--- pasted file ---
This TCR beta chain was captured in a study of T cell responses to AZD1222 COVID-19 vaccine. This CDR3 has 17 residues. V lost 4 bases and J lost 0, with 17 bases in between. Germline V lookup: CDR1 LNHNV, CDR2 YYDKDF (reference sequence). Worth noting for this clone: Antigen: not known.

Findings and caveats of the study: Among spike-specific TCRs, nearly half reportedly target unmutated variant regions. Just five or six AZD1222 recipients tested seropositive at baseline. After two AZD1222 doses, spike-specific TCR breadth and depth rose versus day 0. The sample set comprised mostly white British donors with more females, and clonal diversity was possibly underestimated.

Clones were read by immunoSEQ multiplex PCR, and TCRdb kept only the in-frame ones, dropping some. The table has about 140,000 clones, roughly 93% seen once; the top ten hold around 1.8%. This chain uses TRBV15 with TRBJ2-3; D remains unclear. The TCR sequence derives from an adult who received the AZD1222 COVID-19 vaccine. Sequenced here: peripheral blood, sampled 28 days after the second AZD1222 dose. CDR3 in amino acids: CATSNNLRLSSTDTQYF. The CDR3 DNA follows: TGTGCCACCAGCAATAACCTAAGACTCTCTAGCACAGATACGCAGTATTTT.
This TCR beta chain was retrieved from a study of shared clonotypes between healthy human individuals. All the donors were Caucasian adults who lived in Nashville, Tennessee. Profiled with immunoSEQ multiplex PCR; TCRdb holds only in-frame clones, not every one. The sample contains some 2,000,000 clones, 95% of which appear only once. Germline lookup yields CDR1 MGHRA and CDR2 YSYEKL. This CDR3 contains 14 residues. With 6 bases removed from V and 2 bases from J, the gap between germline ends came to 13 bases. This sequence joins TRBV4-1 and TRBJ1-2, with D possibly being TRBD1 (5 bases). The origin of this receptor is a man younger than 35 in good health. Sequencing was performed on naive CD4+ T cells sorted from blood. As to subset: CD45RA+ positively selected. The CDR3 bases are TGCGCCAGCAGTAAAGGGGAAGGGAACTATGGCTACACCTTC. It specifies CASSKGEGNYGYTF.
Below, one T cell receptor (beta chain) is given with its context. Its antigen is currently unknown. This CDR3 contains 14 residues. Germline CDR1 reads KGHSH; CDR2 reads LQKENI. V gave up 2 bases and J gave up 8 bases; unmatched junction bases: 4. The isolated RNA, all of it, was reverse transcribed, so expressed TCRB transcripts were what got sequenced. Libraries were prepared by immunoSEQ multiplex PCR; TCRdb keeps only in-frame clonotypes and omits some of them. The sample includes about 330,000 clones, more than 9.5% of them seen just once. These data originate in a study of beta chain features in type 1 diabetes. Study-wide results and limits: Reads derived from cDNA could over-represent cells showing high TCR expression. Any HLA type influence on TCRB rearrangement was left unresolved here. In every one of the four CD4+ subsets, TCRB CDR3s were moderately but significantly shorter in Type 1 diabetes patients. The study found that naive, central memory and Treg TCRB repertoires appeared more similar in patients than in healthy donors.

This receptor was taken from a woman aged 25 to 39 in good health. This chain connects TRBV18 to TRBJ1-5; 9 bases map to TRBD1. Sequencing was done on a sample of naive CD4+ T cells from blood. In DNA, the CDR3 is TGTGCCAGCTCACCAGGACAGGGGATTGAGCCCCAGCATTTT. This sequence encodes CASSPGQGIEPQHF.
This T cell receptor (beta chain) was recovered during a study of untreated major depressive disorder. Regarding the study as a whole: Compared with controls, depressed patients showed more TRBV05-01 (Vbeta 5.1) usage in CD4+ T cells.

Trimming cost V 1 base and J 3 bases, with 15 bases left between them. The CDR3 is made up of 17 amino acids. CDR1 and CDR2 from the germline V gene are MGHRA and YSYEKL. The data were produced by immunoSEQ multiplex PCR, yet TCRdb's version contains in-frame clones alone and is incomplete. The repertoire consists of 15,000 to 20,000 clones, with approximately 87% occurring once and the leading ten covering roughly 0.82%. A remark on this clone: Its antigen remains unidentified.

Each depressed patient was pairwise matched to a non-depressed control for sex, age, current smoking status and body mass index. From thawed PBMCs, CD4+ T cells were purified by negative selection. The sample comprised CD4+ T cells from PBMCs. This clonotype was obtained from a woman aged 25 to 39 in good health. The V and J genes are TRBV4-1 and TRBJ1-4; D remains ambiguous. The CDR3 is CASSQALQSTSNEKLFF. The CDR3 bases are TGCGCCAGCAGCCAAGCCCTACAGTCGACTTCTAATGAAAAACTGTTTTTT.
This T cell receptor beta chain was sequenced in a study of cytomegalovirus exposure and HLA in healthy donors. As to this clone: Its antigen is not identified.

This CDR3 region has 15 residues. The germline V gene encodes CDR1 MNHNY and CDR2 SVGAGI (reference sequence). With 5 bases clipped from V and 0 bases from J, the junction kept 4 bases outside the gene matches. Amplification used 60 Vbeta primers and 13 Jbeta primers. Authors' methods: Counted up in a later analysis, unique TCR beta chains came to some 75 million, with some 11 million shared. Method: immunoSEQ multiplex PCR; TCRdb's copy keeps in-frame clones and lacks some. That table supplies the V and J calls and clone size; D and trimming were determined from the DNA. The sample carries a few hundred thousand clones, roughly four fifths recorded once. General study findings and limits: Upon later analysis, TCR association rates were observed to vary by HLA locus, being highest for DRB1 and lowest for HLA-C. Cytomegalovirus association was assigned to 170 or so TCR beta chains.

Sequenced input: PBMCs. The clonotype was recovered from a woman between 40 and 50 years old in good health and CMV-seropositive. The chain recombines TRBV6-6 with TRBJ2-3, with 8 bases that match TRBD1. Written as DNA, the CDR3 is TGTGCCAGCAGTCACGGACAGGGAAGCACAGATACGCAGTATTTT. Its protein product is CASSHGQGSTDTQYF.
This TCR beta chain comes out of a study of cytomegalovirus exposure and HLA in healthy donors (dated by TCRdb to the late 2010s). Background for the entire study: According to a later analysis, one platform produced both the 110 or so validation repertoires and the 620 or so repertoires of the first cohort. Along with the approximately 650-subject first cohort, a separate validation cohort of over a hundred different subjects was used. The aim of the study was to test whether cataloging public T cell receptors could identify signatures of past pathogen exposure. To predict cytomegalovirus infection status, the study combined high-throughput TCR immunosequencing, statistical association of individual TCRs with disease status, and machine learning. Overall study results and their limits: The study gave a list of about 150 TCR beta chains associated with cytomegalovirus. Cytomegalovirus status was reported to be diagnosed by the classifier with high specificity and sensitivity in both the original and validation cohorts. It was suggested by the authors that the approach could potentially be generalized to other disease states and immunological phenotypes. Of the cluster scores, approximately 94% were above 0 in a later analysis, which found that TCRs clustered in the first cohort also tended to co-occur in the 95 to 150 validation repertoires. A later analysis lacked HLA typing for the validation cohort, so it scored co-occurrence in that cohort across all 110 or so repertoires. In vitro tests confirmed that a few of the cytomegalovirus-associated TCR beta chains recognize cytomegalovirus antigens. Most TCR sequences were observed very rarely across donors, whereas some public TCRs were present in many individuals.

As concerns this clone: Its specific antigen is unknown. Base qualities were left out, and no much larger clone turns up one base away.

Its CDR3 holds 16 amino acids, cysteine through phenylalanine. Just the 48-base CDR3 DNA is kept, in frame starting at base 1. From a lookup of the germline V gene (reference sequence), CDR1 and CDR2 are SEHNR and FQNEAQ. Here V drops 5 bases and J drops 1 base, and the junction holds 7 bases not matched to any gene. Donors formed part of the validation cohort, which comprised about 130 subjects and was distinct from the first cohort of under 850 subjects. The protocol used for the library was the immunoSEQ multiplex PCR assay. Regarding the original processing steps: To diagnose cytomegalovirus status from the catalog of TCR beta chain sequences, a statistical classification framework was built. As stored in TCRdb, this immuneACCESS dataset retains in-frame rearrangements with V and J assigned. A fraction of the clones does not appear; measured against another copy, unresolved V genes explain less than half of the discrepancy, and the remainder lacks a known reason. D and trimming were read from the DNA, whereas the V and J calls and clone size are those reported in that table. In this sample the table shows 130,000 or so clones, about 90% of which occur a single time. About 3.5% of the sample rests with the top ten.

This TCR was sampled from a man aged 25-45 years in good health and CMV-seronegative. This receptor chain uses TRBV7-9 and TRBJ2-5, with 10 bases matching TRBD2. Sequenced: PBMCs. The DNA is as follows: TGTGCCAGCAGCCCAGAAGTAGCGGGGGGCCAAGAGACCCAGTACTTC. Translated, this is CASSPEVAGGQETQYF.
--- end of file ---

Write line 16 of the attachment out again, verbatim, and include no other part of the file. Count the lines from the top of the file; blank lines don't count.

This TCR was sampled from a man aged 25-45 years in good health and CMV-seronegative. This receptor chain uses TRBV7-9 and TRBJ2-5, with 10 bases matching TRBD2. Sequenced: PBMCs. The DNA is as follows: TGTGCCAGCAGCCCAGAAGTAGCGGGGGGCCAAGAGACCCAGTACTTC. Translated, this is CASSPEVAGGQETQYF.